white beards’ should be transformed into white bears' need create no alarm, for one may detect the conjuration as one reads. But there was an old word

bisson=blind, whose presence was not so readily recognised. When, in Coriolanus, Menenius humorously calls blind eyes bisson conspectuities,' the revered folio favours us with 'beesome conspectuities,'— thrilling epithet, but certainly misplaced ; and when Coriolanus alludes with patrician scorn to the 'bisson multitude,' he is made to vent his sarcasm in ‘Bosome-multiplied'-a compound more curious than caustic—which was ‘explained' by Malone, and has since found a chivalrous defender.”

14 This Preface was already in the hands of the printer when a long article on the Cambridge Shakespeare appeared in The Times newspaper for Sept. 29, 1863,-a portion of the critique running thus;

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-To the last volume is appended a Glossary, wherein the language of the poet, his allusions to customs, &c. are fully explained.

In preparing this edition I have been greatly assisted by the late Sydney Walker's Shakespeare's Versification, &c., and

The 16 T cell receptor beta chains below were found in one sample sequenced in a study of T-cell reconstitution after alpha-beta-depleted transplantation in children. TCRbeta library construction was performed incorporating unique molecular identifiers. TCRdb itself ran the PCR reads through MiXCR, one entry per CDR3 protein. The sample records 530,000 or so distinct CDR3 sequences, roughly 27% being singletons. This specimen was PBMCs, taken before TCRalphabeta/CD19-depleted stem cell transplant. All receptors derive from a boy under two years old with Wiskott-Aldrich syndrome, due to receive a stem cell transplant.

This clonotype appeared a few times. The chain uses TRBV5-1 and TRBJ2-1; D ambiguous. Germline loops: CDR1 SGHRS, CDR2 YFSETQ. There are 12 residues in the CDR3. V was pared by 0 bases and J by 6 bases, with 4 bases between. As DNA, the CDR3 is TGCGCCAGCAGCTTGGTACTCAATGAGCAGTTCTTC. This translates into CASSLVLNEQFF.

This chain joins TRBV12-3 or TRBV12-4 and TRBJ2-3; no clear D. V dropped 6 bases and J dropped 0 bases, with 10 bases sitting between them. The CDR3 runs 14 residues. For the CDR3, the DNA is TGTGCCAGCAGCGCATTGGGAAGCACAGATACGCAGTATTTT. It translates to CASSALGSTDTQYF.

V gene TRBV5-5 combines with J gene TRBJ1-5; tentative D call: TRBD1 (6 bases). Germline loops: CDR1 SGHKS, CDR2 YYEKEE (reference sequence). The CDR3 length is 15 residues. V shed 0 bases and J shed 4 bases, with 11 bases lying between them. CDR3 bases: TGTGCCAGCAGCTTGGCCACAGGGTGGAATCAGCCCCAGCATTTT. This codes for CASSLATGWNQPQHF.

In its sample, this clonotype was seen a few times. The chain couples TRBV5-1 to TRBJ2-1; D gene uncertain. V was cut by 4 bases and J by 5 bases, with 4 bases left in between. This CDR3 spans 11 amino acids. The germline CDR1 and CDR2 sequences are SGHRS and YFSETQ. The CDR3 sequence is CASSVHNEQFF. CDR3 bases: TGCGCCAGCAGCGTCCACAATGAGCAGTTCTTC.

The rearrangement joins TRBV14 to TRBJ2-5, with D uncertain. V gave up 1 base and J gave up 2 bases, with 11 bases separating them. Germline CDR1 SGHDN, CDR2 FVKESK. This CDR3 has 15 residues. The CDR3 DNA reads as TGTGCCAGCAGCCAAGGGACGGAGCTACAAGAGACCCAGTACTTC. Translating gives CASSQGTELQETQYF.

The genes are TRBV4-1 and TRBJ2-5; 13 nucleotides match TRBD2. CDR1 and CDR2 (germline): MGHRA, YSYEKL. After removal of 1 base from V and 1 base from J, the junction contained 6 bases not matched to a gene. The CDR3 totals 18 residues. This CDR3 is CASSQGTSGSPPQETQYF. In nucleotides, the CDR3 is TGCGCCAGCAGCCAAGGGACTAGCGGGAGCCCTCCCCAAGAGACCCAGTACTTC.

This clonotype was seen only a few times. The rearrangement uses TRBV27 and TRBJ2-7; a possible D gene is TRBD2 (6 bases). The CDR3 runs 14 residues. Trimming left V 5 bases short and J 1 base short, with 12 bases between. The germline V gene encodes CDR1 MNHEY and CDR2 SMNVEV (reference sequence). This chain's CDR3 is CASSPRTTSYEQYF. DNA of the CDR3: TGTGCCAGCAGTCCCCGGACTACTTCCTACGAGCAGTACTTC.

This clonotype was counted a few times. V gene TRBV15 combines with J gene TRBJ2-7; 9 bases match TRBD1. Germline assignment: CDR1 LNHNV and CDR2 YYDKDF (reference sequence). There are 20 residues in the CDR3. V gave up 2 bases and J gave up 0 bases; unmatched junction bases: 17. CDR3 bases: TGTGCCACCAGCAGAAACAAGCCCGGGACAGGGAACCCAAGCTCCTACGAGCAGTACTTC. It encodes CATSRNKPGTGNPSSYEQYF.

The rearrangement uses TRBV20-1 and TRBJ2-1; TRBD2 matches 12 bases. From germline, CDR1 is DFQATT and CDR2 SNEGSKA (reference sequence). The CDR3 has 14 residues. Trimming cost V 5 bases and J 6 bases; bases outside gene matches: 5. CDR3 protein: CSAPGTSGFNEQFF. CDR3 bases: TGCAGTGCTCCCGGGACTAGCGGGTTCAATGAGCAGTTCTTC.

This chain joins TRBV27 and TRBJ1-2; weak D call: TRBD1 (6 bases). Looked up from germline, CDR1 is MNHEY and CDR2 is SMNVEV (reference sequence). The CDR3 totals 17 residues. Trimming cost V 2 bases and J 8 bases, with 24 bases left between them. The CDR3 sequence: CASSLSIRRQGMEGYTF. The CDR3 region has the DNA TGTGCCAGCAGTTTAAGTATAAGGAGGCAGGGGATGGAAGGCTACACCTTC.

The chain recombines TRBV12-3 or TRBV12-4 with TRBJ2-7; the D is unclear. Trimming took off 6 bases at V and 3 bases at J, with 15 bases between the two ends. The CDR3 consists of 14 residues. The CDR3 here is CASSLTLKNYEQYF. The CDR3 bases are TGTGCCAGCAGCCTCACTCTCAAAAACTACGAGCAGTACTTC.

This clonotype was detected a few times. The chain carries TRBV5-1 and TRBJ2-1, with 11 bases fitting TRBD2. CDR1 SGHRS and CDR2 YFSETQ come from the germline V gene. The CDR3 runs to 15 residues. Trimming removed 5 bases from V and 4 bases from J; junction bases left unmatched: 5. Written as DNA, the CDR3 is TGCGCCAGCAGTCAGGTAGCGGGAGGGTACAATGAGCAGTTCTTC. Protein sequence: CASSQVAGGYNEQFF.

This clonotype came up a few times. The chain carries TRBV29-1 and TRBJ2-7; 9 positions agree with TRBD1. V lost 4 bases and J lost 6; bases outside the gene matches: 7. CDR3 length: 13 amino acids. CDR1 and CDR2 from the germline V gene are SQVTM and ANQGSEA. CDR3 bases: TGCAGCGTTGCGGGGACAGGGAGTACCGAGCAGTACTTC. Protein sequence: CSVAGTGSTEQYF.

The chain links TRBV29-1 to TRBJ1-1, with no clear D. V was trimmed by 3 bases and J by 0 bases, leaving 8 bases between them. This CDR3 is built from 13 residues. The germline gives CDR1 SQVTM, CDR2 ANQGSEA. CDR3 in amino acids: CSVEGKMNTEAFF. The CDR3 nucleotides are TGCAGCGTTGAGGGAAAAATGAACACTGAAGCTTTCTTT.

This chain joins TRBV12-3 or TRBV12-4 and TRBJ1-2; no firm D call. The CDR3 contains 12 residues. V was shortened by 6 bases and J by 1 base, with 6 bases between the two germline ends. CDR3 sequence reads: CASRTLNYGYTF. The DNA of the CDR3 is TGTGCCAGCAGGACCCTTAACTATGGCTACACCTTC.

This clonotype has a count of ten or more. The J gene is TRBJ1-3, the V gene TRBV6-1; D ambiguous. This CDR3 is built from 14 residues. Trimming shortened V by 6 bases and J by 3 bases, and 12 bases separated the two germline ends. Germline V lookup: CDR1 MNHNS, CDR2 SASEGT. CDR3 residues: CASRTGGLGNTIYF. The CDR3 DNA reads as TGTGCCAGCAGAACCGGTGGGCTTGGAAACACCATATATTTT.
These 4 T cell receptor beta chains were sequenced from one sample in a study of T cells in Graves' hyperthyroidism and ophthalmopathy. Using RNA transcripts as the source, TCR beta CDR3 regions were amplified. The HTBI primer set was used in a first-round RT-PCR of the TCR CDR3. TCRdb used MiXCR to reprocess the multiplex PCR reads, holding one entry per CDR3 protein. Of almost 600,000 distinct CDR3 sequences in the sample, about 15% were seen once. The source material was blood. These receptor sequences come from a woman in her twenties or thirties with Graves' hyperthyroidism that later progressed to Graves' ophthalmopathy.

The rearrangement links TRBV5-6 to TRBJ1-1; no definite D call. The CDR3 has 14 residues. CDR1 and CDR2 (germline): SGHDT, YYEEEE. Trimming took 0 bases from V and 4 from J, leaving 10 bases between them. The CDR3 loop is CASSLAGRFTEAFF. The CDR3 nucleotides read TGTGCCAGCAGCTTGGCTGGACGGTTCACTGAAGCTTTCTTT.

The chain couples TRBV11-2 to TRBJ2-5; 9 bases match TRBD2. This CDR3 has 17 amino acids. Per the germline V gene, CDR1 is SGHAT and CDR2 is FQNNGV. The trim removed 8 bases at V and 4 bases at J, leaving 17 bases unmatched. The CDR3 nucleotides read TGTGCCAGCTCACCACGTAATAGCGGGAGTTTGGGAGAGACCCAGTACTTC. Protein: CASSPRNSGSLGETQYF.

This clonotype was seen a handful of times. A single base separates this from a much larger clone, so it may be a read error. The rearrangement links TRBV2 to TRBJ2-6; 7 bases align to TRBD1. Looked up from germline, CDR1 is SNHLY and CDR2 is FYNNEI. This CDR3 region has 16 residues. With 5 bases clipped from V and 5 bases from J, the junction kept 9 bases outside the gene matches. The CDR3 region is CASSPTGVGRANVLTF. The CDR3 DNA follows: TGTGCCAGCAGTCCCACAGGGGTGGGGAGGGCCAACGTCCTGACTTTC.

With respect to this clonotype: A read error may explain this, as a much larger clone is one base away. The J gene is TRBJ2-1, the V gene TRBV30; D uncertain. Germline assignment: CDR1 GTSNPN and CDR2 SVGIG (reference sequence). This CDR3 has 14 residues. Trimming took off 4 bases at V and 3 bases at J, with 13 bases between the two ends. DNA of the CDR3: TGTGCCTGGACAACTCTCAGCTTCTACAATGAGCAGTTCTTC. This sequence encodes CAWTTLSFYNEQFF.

“We should not, however, insist on such inaccuracies as these, were they not accompanied by other errors systematically committed, not from oversight, but from choice. It is well known, for example, that the word its was only coming into use in Shakespeare's time. Milton hardly ever used it; the translators of the Bible also avoided it. Shakespeare for the possessive case of it sometimes wrote its, sometimes his, and sometimes it. An example of this last is the line,—“The innocent milk in it most innocent mouth ;' and again,—-Go to it grandam, child, and it grandam will give it a plum.' When it therefore appears in Shakespeare as the equivalent of its, there is a philological interest attached to it which we should expect that the editors of what professes to be a scholarly edition of the plays would respect. Instead of this, they modernize Shakespeare's grammar, and insist upon his writing its where in accordance with the usage of the time he wrote it. So again, verbs ending in t and d constantly throughout the original editions of Shakespeare's works are found making their second person singular in ts or ds instead of t'st and d'st. This form we find in Burns. In one of his most celebrated songs, addressing a little bird on the banks of Doon, he says,—“Thou minds me o' departed joys.' When the form occurs in Shakespeare, the editors have determined to ignore it and to modernize it. Another habit of Shakespeare's is to use a noun plural with a verb singular. Every one will remember the song in Cymbeline in which we hear of the springs, 'on chaliced flowers that lies. Now such a grammatical construction as this is frequent in the plays,” &c.